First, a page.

Google’s attempts to undermine adblockers
Google deserves praise. Over the last decade it has steadfastly executed on a strategy.
A strategy to undermine, co-opt and control adblockers. Google’s existence relies upon this strategy being successful.
In 2018, over 86% of Google’s revenue came from advertising. Adblocking could reduce this revenue to zero. So, for Google, adblockers are an existential threat.
Consequently, Google has tried - both overtly and covertly - to reduce adblocker effectiveness. Recent changes to the Chrome browser and how extensions work is the latest in a long series of activities.
Since their founding, Google has been successful in search. A dominance in search allowed Google, through their pay-per-click model, to also dominate internet advertising.
Over time it became clear that search success relied upon users being able to access Google search via a desktop web browser or mobile phone.
This was a problem for Google. Google didn’t own a mobile phone platform and it didn’t control a web browser. So they focused on addressing these threats. In 2005, Google purchased an in-development mobile phone platform called Android. This was subsequently launched for third party phones in 2008.
Also in 2008, Google forked the WebKit open-source web rendering engine from Apple's Safari browser. They used this code as the starting point to implement their own browser called Chrome.
This was a key step to ensure Google controlled a major gateway to the internet - at a higher level than search. It also reduced their risk if, or when, a competitor were to deploy an adblocker built-in to a web browser. If a competitor were to implement adblocking as a default feature, it would cut off a large portion of Google’s revenue stream overnight.
As of 2019, Google’s Chrome browser has a 62% market share (according to StatCounter). A successful first decade. And a very successful risk mitigation for Google’s ongoing ad revenue.
Controlling and funding the competition
In 2011, Google started paying the world's most popular adblocker – Adblock Plus – to include them in their 'Acceptable Ads' policy. A policy marketed as encouraging better advertising on the web.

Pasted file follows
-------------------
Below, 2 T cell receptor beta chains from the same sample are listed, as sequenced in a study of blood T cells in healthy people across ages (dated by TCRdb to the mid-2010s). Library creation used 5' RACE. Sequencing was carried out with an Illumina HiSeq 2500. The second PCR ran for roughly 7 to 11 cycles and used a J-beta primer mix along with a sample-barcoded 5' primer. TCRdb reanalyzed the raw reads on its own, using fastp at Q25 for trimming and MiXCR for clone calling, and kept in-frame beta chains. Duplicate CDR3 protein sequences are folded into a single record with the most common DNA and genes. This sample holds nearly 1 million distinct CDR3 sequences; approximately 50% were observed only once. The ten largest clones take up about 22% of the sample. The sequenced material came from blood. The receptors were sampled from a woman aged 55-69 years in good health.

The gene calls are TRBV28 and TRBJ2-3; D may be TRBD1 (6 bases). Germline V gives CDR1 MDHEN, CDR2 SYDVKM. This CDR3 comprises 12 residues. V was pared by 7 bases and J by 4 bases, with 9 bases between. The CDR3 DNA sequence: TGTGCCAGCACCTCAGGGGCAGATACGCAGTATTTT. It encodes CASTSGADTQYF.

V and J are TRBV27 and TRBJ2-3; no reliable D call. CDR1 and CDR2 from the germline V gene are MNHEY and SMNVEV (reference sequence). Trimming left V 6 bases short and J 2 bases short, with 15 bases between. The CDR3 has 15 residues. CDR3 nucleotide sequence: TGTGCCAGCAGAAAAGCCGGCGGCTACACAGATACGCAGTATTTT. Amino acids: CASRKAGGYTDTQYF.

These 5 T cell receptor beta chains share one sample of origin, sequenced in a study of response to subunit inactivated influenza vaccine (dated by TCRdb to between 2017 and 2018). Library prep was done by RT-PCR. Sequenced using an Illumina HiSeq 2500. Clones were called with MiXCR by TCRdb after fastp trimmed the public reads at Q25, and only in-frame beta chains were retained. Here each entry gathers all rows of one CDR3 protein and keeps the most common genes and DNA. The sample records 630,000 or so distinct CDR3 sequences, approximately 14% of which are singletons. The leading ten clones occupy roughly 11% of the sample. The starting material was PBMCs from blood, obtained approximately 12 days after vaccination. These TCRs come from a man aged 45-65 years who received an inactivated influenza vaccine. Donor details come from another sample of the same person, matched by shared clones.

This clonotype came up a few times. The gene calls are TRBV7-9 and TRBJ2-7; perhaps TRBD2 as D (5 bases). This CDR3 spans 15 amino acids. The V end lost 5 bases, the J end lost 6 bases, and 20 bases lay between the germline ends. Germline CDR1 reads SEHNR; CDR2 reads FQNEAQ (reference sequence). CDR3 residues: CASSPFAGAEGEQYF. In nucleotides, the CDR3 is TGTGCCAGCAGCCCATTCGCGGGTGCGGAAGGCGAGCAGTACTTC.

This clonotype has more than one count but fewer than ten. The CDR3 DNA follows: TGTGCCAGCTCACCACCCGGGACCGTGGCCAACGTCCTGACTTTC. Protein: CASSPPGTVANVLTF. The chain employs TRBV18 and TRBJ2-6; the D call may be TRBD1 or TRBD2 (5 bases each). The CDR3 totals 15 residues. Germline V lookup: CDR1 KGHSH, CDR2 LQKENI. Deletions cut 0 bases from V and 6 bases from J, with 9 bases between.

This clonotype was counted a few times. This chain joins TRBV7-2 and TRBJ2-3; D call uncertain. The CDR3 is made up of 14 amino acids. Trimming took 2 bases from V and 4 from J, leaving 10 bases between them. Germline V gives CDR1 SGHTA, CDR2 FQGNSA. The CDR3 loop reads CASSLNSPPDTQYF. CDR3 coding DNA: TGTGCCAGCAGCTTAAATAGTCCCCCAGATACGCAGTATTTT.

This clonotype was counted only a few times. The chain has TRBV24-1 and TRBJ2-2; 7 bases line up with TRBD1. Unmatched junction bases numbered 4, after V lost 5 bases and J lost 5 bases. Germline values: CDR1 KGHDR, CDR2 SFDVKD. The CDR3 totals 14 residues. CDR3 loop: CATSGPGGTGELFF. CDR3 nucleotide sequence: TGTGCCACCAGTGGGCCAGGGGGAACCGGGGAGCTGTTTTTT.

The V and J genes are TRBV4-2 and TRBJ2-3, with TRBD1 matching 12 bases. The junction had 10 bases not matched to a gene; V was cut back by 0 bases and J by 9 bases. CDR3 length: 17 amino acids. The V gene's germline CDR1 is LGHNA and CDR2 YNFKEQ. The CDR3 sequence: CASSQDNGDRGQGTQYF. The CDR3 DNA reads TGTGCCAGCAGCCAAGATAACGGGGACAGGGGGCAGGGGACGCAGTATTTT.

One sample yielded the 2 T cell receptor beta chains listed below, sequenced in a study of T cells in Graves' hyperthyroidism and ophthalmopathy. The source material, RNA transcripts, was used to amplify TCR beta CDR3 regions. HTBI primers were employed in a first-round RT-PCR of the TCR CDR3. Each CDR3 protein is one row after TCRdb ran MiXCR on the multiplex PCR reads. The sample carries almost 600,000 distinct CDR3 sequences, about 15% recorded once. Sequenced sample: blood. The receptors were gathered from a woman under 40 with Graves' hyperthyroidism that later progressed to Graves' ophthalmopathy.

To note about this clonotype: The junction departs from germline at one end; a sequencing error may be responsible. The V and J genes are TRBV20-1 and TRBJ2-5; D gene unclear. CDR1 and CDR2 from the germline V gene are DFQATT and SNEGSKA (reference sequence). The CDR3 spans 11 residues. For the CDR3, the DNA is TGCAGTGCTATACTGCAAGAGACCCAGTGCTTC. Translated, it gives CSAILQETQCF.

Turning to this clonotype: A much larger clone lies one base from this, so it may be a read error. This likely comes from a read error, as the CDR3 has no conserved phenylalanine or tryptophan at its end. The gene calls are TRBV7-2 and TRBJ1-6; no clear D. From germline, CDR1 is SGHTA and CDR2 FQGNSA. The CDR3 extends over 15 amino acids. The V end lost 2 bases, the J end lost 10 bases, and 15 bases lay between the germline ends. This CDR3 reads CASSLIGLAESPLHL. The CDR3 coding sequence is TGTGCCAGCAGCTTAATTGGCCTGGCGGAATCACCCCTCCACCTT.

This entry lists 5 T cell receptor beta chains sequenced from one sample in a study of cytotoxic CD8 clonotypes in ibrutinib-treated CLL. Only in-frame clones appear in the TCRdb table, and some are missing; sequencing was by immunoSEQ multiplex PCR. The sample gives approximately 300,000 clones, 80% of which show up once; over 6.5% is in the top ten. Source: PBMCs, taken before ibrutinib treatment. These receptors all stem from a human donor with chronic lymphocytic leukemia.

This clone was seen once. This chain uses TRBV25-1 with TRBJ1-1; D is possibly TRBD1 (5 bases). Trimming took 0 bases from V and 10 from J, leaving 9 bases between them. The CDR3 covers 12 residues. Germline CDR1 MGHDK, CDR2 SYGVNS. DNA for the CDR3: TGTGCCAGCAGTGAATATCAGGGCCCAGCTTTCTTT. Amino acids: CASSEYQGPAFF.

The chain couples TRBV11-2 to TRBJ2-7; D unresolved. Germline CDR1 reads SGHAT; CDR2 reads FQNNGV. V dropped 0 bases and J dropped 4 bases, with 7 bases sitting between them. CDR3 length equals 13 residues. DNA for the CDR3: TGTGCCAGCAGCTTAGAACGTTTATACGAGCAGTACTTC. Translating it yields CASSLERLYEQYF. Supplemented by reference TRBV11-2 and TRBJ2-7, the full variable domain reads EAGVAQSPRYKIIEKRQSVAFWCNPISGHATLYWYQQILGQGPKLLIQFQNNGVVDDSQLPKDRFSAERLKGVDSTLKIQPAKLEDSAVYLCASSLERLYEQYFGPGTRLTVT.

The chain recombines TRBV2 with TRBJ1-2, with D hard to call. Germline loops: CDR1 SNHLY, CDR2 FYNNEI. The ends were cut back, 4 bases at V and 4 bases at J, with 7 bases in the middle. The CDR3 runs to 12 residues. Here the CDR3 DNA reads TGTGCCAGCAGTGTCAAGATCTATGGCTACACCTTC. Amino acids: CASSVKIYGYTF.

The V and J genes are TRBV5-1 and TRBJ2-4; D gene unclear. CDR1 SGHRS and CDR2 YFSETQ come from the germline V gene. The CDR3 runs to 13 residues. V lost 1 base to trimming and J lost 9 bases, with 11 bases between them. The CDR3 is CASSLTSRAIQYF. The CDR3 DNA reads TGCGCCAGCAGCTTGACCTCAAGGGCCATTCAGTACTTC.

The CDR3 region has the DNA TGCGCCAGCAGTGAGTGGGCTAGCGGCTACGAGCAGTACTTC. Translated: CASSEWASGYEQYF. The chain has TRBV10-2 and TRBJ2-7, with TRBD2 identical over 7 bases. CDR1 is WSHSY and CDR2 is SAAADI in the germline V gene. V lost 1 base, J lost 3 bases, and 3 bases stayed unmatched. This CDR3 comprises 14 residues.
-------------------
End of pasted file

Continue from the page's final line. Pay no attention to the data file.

In fact, Google's agreement and payments mean that their ads are, by default, still visible when using a web browser with Adblock Plus installed. So, yes, Google funds the world's most popular adblocker via Adblock Plus' owner EyeO 'Acceptable Ads' kick-back scheme.
In 2017, Google was instrumental in a PR campaign and faux industry group to encourage better advertising practices. They called the group the “Better Ads Initiative“. This is a continuing attempt to position advertising practices into two sides in the minds of users and industry – “better ads" and "bad ads".
Of course, Google controls what classifies as “better ads" – with their advertising networks placed in this category. A simple definitional trick enabling Google to be considered on the good side of online advertising. Additionally it brings the ability for Google to point fingers at the “bad” advertising. Which Google is okay if you block, because they're “bad”. Interestingly, board members for the Better Ads Coalition includes illustrious champions of user privacy such as Facebook.
Embrace and extinguish
Finally, in 2018, Google included a half-baked adblocker in Chrome. This was an attempt to kill the market for any adblock competitors, so Google ends up controlling and becoming the only viable product available. Of course, the adblocker in Chrome blocks anything that isn’t a “Better Ad“. If this tactic was to succeed, the world’s largest advertising company would control the adblocker experience and be able to decide which ads are shown on the internet – killing both adblock competitors and ad network competitors.
Despite Google’s attempts, the usage of third-party adblockers has skyrocketed and brought significant improvements to user’s privacy, security and experience of the web. The ongoing counterpoint adblockers provide will ensure users have a say in what they view and what information they do and don’t provide to the world’s advertising giants.
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